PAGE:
RPT-BAY STREET-Canada venture capital drawing big-name investors

(Repeats June 6 column without changes)

* Google, Microsoft, RIM in recent deals

* Cloud computing, smartphones, social media lead

* Venture capital could be at start of new growth phase

By Pav Jordan

TORONTO, June 6 (BestGrowthStock) – Bay Street take note: Canada’s
venture capital industry is neither dead nor dying.

Major U.S. and Canadian companies are catching on to what
some are already calling a sea change in Canada, where
transactions were quietly announced in recent weeks by
powerhouses like Google (GOOG.O: ), Microsoft (MSFT.O: ) and
Canada’s own Research In Motion (RIM.TO: ).

“I think we are really kick-starting a new cycle, and it’s
refreshing,” Chris Arsenault, managing partner and chief
operating officer at iNovia Capital Inc, said at the Canadian
Venture Capital and Private Equity conference last week.

The venture capital sector, which typically invests in
small start-up or developing private companies with the aim of
taking them public, turned in some of its lowest investment
figures ever in Canada in the past two years.

According to data compiled by the Canadian Venture Capital
and Private Equity Association (CVCA) and Thomson Reuters, only
C$276 million ($267 million) was invested in the sector in the
first three months of the year, lower even than last year, when
venture capital investing was at its lowest since 1996.

The drop has been squarely blamed on the global financial
crisis, which choked off the market for initial public
offerings and triggered a broader retreat from risk investing.

Yet venture capitalists, buoyed by growing Canadian
government support for the sector, say the figures are
misleading, hiding the potential for huge success.

Arsenault said a changing of the guard among investors and
investment managers is adding momentum and bringing new
strategies to the sector in Canada, where venture capital
activity has historically been well below U.S. levels.

“We are right in the phase now where the older guys are
retiring from the business while the new guys are going for
deeper domain expertise, instead of trying to be one for all
and just jump on any opportunity,” said Arsenault, whose C$112
million ($106 million) iNovia II fund is invested mostly in
digital media, mobile Internet and communications.

The fund did nine deals last year, four in the year to date
and is expecting to close on four more by December.

HIGH PROFILE ATTENTION

Industry veterans say publicly traded companies who scaled
back on research and development during the global financial
crisis are increasingly looking at Canadian companies to
jump-start new venues for growth.

“Similar to the last recession, companies cut innovation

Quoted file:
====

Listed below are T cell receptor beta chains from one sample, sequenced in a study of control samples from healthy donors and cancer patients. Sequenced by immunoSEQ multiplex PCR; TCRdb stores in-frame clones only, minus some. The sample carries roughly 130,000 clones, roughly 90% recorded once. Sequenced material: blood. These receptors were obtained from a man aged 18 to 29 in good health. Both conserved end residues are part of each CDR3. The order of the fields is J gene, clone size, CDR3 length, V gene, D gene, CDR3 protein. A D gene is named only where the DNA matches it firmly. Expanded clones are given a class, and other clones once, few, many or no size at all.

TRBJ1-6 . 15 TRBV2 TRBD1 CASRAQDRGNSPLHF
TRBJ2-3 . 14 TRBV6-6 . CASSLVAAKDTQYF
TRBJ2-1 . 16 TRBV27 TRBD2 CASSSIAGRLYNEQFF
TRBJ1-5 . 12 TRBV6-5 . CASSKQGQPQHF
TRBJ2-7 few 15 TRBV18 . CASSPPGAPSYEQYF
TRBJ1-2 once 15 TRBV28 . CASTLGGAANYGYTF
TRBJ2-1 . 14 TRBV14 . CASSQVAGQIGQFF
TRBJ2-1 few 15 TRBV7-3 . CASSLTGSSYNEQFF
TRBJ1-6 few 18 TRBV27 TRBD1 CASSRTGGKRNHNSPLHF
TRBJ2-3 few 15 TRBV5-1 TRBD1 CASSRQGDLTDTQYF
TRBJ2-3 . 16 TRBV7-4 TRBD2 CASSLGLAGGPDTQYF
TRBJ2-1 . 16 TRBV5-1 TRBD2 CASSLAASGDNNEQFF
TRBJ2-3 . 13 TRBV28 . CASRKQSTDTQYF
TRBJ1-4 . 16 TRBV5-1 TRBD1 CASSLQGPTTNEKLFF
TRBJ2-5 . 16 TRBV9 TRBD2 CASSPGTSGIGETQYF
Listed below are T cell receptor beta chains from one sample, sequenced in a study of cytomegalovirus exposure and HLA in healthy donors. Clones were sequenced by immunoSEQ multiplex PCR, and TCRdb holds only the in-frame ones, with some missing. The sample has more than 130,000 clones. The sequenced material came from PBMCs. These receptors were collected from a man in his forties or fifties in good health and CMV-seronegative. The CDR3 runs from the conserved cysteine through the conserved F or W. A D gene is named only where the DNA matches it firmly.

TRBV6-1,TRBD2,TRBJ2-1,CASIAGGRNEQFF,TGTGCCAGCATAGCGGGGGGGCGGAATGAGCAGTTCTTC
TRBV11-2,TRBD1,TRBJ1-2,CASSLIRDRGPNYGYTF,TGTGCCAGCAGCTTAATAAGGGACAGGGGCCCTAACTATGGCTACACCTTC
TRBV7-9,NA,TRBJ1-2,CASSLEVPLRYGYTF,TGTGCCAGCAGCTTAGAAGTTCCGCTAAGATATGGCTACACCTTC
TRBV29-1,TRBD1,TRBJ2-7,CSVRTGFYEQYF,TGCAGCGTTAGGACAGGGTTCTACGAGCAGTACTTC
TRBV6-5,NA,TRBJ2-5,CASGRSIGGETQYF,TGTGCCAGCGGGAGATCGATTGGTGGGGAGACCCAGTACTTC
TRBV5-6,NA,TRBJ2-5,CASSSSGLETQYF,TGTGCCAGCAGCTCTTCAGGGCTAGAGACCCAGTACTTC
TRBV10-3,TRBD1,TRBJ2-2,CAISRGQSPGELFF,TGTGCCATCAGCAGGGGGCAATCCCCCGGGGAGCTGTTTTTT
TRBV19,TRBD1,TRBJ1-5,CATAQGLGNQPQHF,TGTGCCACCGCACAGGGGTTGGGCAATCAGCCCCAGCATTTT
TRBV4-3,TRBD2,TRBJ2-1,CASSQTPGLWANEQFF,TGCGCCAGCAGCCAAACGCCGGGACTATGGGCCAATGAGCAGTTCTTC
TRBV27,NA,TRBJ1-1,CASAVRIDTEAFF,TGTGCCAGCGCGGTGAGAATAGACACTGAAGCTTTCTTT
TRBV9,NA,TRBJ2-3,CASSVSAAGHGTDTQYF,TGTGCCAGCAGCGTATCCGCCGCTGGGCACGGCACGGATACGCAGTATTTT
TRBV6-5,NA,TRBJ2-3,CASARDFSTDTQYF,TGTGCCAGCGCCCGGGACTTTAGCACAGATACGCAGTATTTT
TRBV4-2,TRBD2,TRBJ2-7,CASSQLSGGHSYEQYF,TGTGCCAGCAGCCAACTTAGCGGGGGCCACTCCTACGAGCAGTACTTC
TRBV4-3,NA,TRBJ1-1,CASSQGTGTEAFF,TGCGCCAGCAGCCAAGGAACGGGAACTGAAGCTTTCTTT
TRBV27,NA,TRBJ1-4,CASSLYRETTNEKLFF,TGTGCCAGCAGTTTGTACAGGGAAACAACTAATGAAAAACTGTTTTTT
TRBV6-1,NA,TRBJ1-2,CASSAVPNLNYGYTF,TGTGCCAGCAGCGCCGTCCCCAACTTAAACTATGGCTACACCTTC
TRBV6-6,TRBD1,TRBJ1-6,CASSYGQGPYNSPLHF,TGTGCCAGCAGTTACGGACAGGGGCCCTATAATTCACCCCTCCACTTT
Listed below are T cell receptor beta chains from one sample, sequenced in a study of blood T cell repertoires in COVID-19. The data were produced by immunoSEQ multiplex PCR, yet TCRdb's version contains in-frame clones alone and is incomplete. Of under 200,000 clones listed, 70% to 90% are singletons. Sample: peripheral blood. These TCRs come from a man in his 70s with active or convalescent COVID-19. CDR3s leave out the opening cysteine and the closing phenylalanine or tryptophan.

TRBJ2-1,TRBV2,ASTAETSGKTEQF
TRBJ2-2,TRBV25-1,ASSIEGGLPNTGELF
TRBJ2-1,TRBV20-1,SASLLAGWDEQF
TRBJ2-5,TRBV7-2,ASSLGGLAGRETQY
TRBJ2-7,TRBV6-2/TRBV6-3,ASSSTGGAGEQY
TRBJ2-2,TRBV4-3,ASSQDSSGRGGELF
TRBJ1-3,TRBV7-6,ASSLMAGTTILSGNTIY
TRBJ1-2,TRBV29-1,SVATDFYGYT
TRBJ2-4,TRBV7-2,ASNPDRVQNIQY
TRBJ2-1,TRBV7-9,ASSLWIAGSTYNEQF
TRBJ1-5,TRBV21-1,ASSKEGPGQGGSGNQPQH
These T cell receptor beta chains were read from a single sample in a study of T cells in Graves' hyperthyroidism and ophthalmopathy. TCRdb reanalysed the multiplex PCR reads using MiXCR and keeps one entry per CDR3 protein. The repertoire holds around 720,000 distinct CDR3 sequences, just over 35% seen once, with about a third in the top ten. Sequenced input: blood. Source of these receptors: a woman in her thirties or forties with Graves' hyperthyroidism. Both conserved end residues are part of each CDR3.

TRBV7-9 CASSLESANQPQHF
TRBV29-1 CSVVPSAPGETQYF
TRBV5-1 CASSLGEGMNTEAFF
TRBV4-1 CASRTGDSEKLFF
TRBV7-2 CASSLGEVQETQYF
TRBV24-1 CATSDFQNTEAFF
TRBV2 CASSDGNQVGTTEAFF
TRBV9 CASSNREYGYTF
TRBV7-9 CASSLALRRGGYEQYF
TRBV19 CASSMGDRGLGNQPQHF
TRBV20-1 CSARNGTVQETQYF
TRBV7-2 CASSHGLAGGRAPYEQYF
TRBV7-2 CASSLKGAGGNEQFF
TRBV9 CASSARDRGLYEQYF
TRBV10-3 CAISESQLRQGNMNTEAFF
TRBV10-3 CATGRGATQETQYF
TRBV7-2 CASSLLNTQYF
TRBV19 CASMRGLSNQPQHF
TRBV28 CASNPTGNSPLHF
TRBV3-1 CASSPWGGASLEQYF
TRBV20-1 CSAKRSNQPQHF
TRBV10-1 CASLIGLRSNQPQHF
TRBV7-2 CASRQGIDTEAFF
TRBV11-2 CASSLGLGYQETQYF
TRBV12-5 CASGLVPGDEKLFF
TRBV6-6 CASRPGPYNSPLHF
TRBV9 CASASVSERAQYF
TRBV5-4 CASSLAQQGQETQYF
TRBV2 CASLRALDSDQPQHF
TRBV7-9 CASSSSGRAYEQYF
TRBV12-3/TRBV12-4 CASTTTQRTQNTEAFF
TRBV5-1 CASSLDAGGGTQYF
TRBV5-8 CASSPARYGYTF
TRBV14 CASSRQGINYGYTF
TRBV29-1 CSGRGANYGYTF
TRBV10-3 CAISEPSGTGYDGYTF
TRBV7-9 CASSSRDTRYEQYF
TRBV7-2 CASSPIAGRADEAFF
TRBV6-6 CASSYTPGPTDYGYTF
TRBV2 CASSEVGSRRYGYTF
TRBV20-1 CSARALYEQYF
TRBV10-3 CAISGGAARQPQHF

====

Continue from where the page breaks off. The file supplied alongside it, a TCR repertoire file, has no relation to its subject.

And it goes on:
spending in the crisis,” said Chris Albinson, a Canadian native
and the managing director of Panorama Capital, a Silicon Valley
investor in venture capital. “The problem for those companies
… is they don’t have anything to drive future growth.”

Just days ago the Swedish meditech company Elekta
(EKTAb.ST: ), active in cancer care and neurosurgery, bought
Montreal-based Resonant Medical Inc, which makes ultrasound
imaging technology for treating cancer, for C$30 million.

Google bought Toronto-based start-up Bumptop, which makes a
3D application that changes the way people interact with
computers by making screens look more like an actual desk.

Research In Motion, which invented the BlackBerry
smartphone thanks in part to venture capital, recently bought
software developer Viigo, also a Toronto-based start-up
technology firm.

And Microsoft recently bought Toronto’s Opalis Software.

These were just the latest in a series of deals that,
though small, show bustling activity amid Canadian start-ups
ready to take the next step from having an idea to having a
product ready for market.

NEW CYCLE

Canadian venture capitalists say the new cycle is changing
the industry from head to toe, from the way start-up
technologies are born to the kinds of investors they attract.

Change is driven by the economic adversity of the recession
— forcing inventors to do more with less — and by the hope
that comes with recovery and the innovation of post-recession
economies again focused on growth, rather than survival.

“I love it, I am very bullish right now,” said Rob
Chaplinsky, a Canadian venture capital investor based in
Silicon Valley whose firm, Bridgescale Partners, provides
equity to high growth information technology companies.

“I’d say we’re in the best growth cycle in information
technology in 12 years.”

Chaplinsky points to three areas of technology as the
drivers of innovation: cloud, or Internet-based computing that
allows all applications to be handled via a Web browser instead
of in-house; the widespread adoption and growth of smartphones;
and social media applications in consumer and corporate
environments.

“Entrepreneurs are not sitting around in a grumpy mood.
They are excited. They are building leaner companies,” said
Chaplinsky, likening the capital-starved industry to vineyards
in time of drought.

“These roots are going to be deeper, stronger, and should
create a great vintage for start-ups from this era.”

Investing Research

($1=$1.06 Canadian)
(Additional reporting by Susan Taylor in Ottawa; editing by
Jeffrey Hodgson and Rob Wilson)

RPT-BAY STREET-Canada venture capital drawing big-name investors